Review: Bird By Bird

Bird By Bird, Anne Lamott. New York: Anchor Books, 1994.

Summary: Anne Lamott’s advice to her writing students, basically, “almost every single thing I know about writing.”

Anne Lamott grew up around a father who wrote. She learned, along with prisoners he taught, to put a little down on a piece of paper every day, and to read lots of great books and plays and that we all have a lot in us to share. She started doing this as a schoolgirl and never stopped. Her second grade teacher read a poem she wrote about John Glenn and she won an award. She’d sit with her dad and write poems. Eventually she learned that she was good at stories and funny. She wrote sophomoric material as a sophomore but she heeded her dad’s counsel: “Do it every day for a while. Do it as you would do scales on a piano. Do it by prearrangement with yourself. Do it as a debt of honor. And make a commitment to finishing things.” It might be that this is some of the best writing advice in a book chock full of Lamott’s earthy, practical, and funny advice.

Basically, according to Lamott, if you want to be a writer, you need to write. In the first part, she talks about basic steps to getting started. If nothing else, write about your childhood–everything you can remember and sit down and do it at the same time every day–struggling with the voices that say you can’t do this. One of her exercises is to write about school lunches–we’ve all got those memories. It’s not time yet to think about agents and publishing. It’s time to work on writing. She advises starting with short assignments, what you can see through a “one inch picture frame.” This is where “bird by bird” comes from. When her brother was stymied by a report on birds, her father told him, “Bird by bird, buddy. Just take it bird by bird.” She also advises writing without reining yourself in, which means “shitty first drafts” (a phrase that recurs more than a few times–Lamott’s way of keeping it real). Perfectionism is the enemy, like a muscle cramp that keeps us from moving freely.

For writing fiction, she advises getting to know your characters and the plot will emerge. Avoid plot devices and shortcuts that lose your reader’s trust. Write dialogue by which your characters are recognizable and realize that writing dialect is hard writing and hard on readers. She describes the moment she broke down when her editor told her her book didn’t work, and the meeting the next day where she made the case for her book, told him all the stuff she’d forgotten to put down, the thoughts she had about how she could solve the problems in the plot. He said “thank you” and asked her to write that book, beginning with a chapter by chapter plot treatment of what she had just told him. It became her greatest novel. And she talks about knowing when you are done.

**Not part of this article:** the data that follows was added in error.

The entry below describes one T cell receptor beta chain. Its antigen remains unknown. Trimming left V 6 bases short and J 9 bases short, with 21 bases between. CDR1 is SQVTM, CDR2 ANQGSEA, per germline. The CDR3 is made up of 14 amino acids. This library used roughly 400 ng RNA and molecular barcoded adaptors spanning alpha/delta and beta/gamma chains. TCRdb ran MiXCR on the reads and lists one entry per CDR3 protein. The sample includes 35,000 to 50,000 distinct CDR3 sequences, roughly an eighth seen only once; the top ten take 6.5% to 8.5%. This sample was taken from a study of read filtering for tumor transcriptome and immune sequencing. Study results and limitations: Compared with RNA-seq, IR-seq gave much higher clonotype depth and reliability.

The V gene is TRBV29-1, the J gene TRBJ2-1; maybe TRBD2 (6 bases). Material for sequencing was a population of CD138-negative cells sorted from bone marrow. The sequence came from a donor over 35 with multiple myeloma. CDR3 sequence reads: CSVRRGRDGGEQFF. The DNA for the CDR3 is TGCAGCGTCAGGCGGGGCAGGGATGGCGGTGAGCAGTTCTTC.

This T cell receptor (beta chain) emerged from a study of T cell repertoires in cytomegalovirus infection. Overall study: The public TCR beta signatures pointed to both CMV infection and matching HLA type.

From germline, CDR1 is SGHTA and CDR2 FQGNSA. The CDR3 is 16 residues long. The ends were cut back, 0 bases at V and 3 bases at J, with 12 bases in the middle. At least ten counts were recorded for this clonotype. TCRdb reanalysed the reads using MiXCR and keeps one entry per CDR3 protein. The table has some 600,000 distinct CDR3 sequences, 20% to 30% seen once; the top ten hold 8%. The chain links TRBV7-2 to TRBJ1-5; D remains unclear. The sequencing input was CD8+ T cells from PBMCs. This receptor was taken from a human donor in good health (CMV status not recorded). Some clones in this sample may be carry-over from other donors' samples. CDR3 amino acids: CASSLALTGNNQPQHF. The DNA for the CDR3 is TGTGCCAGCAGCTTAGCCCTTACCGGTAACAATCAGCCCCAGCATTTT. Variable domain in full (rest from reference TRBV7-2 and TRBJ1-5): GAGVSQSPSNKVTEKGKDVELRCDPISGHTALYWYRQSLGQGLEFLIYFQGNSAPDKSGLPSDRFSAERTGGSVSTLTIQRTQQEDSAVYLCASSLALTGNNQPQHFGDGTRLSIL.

She talks about the writing frame of mind–attentiveness, understanding the moral point of view of a piece, learning to rely on intuition, and learning to breathe and align ourselves with the work rather than listening to the station in our heads–KFKD. She offers tips of things along the way, from carrying index cards to scribble down things we may need in a story–a line of dialogue, a memory recalled, a simple occurrence in the grocery story–calling around to find someone who knows what the wire thing on top of a champaign bottle is called, finding writing groups and those who read your drafts. For writing block, she suggests just trying to write one page of anything–even those childhood memories–and wait. She wraps up the book talking about publication, and what she calls “her last class” which not only has some funny advice about avoiding libel but a wonderful description of the pleasures of the writing life.

Lamott, as in all her books can be funny, profane, transcendent, and serious, sometimes within the space of a few sentences. Some of the most moving passages are those where she talks about her friend Pam, who died of cancer, and what Pam taught her about life and writing. She gives us a sense of that mysterious drive to write, because we can’t not write, the hard work and the great joys of writing. One also has the sense as you read Lamott, that writing opens one up to something bigger, the grandeur and tragedy, the serious and silly things, the morality and meaning of a life well-lived, and how we all fall short of it. And it all starts with short assignments, shitty first drafts, and bird by bird.

Review: Working

Working

Working: Researching, Interviewing, WritingRobert A. Caro. New York: Alfred A. Knopf, 2019.

Summary: Less a full biographical memoir than a description of the author’s methods of researching material for his books, writing them, and the question that has driven his work.